In my former life, I tried on wedding dresses.
I didn’t feel that beautiful in them, and there was no magical “yes to the dress” moment.
My oldest sister and I went in secret, because I knew my step-mother would want to go and I would have to hear what she liked or didn’t like, and I just wanted to have fun.
We went to Alfred Angelo’s in Manchester. A friend of mine had gotten her dress from the store and I loved the styles.
But why didn’t it feel like a defining, life-changing moment for me?
That day, I should have read the blatant sign screaming at me that I didn’t want to get married to this man, but I blindly ignored it and blamed my absent excitement on the notion that none of the dresses “did it” for me.
The day a girl tries on wedding dresses for the first time has been built up in our minds from everything we read in books, see on television, or gaze at in magazines. My assumption after that day at Alfred Angelo’s was that it just wasn’t as glamorous as media and Disney movies make it out to be.
It is true that I ultimately did not want to marry that man, but it is also true that we tend to these rituals and fantasies until they grow to unparalleled and impossible ideals that cannot be matched.
I found a bunch of photos that my sister snapped the day I tried on dresses. Standing there, in my small frame of a body, I felt like I was swimming in those gowns.
What I didn’t realize was the reflection in the mirror staring back at me was actually drowning.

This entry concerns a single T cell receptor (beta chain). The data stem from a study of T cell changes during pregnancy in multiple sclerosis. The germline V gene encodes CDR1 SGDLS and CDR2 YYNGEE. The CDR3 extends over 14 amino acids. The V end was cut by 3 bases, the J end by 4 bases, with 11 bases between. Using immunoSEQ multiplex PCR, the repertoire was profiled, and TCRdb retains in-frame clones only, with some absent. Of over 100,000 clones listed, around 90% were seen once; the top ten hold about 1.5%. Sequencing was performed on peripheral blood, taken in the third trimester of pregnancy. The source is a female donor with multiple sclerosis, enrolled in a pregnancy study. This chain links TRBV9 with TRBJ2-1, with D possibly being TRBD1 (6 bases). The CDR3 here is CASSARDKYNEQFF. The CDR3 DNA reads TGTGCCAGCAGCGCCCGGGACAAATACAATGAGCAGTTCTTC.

She was told as a young girl that she would someday fall in love, get married, and make beautiful babies of her own. She believed it wholeheartedly. Never was there a doubt in her pretty little head that a man would bend down on his knee and present his eternal dedication to her just liked she had played over and over in her head since she was about 20 years old.
What she wasn’t told is how much work it takes to keep love alive if you want to dress in white and flash your sparkly diamond.
No one taught her in school that healthy relationships require work and effort—possibly more than you will ever put into anything else in your life.
No one gave her the necessary tools. Only time, experience, and many, many broken relationships provided some scattered bricks from which she could begin to build—after brushing away the dirt and debris—a steady path towards a symbiotic romance. So far, it has taken almost 33 years.
Why do we continue to beat into the pliable minds of children that there is always a Prince Charming who will be beyond romantic and make us swoon? That we will have to do little to entrap his interest, because if we dress and act a certain way, men will just fall head over heels staring at us from across the room the second we enter?
This is dangerous. It is quite possibly one of the biggest lies we can ever tell our youth.
Yes, trying on dresses is (supposedly) fun, an adrenaline rush, and bound to make women feel like a princess for a day–but that’s just one day. What about all the days leading up to that day? How about all of those days that will follow?
We are so focused on having our Cinderella moment of transformation from dull to enchanting that not enough energy is being shifted to where it belongs most: our actual every day romances and relationships.